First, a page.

113 F3d 1240 Alviedo v. Immigration and Naturalization Service

113 F.3d 1240

Anthony Guaring ALVIEDO, Petitioner,

No. 96-70161.

United States Court of Appeals, Ninth Circuit.

Submitted April 21, 1997.*
Decided April 30, 1997.

NOTICE: Ninth Circuit Rule 36-3 provides that dispositions other than opinions or orders designated for publication are not precedential and should not be cited except when relevant under the doctrines of law of the case, res judicata, or collateral estoppel.

Before: BROWNING, THOMPSON, and HAWKINS, Circuit Judges.

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Anthony Guaring Alviedo, a native and citizen of the Philippines, petitions for review of the Board of Immigration Appeals' ("BIA") decision affirming the Immigration Judge's ("IJ") denial of his applications for asylum, withholding of deportation and voluntary departure under sections 208(a), 243(h) and 244(e) of the Immigration and Nationality Act ("Act"), 8 U.S.C. §§ 1158(a), 1253(h), 1254(e). Alviedo also appeals the BIA's denial of his request for suspension of deportation under 8 U.S.C. § 1253(a). We have jurisdiction pursuant to 8 U.S.C. § 1105a(a), and we deny the petition for review.1

A. Asylum


Alviedo contends that the BIA erred by finding that his testimony regarding alleged persecution was incredible, and that he neither suffered past persecution nor had a well-founded fear of future persecution. This contention lacks merit.


The BIA's decision to deny asylum is reviewed for substantial evidence. See Kazlauskas v. INS, 46 F.3d 902, 907 (9th Cir.1995). To be eligible for asylum, an applicant must demonstrate that he has suffered past persecution, or has a well-founded fear of persecution, on account of race, religion, nationality, membership in a particular social group, or political opinion. 8 U.S.C. § 1101(a)(42)(A). To establish a well-founded fear of persecution, the applicant must show both a genuine subjective fear of persecution and an objectively reasonable fear. See Acewicz v. INS, 984 F.2d 1056, 1061 (9th Cir.1993). "The subjective component may be satisfied by an applicant's credible testimony that he genuinely fears persecution. The objective component requires a showing by 'credible, direct, and specific evidence' of facts supporting a reasonable fear of persecution." Id. (citation omitted).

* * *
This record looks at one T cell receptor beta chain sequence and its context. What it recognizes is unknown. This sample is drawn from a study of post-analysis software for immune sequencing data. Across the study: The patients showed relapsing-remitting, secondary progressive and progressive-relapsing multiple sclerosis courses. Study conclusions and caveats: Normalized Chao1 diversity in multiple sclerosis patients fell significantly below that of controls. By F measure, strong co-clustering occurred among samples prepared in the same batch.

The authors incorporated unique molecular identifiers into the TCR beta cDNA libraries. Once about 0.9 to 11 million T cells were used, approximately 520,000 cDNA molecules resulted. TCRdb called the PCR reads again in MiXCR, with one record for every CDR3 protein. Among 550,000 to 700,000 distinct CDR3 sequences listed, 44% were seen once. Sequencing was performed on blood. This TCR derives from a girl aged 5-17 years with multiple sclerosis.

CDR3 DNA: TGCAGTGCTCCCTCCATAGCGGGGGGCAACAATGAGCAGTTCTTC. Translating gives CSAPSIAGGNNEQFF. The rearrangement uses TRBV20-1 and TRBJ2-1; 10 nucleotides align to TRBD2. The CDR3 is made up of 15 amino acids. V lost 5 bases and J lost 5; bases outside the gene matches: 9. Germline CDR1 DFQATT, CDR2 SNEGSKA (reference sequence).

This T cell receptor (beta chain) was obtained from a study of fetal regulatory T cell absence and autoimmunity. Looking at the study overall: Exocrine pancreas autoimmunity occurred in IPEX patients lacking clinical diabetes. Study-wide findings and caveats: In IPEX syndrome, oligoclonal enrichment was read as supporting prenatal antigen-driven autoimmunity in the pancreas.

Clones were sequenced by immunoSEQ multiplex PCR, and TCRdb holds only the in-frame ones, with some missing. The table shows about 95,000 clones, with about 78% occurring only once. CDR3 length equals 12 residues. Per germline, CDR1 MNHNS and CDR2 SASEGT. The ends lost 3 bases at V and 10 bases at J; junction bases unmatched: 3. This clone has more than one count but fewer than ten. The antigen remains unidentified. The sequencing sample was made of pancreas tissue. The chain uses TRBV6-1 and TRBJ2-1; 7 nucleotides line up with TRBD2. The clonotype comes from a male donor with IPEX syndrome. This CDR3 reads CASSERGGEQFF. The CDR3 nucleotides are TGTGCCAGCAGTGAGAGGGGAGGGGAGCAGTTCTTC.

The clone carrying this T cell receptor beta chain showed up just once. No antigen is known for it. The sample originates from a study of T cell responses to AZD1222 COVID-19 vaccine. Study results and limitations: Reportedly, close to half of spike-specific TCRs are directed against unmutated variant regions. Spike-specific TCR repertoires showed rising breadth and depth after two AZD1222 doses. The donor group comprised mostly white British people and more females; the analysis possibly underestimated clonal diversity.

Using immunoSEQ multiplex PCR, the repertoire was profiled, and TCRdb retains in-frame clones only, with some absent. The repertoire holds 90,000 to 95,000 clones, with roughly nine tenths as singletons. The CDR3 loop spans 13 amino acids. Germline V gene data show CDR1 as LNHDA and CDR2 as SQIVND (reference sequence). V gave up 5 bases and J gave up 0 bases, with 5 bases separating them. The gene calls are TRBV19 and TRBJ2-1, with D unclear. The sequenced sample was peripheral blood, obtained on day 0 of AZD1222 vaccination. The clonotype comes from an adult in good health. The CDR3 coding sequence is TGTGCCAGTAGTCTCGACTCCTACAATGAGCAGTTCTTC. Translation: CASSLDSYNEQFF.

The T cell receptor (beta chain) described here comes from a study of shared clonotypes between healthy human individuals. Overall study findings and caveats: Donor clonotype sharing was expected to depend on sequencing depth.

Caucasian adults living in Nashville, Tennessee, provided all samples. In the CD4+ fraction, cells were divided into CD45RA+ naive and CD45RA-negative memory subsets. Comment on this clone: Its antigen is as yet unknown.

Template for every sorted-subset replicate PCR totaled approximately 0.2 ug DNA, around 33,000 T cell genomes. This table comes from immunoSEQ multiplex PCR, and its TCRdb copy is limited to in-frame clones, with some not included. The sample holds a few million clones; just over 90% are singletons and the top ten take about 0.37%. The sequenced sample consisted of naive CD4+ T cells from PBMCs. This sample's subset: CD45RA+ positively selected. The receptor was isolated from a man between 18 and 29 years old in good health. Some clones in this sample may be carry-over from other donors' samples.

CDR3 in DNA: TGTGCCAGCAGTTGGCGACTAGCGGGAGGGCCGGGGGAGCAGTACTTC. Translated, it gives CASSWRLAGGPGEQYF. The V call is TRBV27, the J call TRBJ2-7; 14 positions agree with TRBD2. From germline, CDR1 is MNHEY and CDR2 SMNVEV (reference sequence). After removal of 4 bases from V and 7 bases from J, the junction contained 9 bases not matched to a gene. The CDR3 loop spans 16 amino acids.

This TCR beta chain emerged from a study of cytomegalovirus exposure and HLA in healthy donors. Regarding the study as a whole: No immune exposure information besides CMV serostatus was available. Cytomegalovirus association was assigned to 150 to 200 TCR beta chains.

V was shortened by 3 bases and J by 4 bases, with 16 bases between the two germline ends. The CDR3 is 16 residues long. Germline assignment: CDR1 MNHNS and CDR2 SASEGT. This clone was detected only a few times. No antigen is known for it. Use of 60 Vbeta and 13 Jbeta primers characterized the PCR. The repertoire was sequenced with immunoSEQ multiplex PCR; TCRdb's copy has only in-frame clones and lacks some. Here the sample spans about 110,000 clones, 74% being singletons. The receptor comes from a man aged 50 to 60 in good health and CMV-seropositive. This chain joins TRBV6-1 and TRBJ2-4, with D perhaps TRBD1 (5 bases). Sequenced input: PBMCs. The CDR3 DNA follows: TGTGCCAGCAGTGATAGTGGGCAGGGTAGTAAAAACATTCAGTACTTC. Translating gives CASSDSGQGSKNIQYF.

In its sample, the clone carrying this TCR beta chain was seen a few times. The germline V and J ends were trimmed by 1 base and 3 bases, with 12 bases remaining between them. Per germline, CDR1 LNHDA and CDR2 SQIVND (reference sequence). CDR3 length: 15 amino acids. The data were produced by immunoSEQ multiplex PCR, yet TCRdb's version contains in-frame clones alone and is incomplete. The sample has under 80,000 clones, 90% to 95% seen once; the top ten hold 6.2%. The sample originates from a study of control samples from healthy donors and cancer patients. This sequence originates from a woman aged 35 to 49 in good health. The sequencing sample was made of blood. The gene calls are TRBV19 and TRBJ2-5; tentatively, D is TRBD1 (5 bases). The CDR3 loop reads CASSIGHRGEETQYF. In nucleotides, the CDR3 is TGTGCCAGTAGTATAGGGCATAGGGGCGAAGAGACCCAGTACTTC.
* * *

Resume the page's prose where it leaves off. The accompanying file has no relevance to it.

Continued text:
Even if we accept Alviedo's testimony as credible, he has not established past persecution or a reasonable fear of future persecution. See Acewicz, 984 F.2d at 1061. Alviedo testified that when he lived in the Philippines, he was an active member of the Vigan Youth Circle, a civic organization formed to speak out against the New People's Army ("NPA"), a communist organization in the Philippines. The NPA had warned him that he was too vocal against the NPA and that he was "next," a statement Alviedo interpreted as a death threat. Armed NPA members made monthly visits to his house and demanded money. Although the NPA has never harmed Alviedo or his family, Alviedo claimed he left the Philippines because he feared for his life. Alviedo also stated that his family was wealthy and had refused to pay the revolutionary taxes.


We agree with the BIA that these incidents do not amount to persecution. See Ghaly v. INS, 58 F.3d 1425, 1431 (9th Cir.1995) (distinguishing between persecution and mere discrimination or harassment); Limsico v. INS, 951 F.2d 210, 212 (9th Cir.1991) (holding that objective component of fear requirement was not present where neither applicant nor family were harmed). Accordingly, we affirm the BIA's denial of asylum.


Because the standard for withholding of deportation is higher than the standard for a grant of asylum, and because Alviedo did not meet the lower standard for a grant of asylum, we affirm the BIA's denial of Alviedo's request for withholding of deportation. See Acewicz, 984 F.2d at 1062.

B. Suspension of Deportation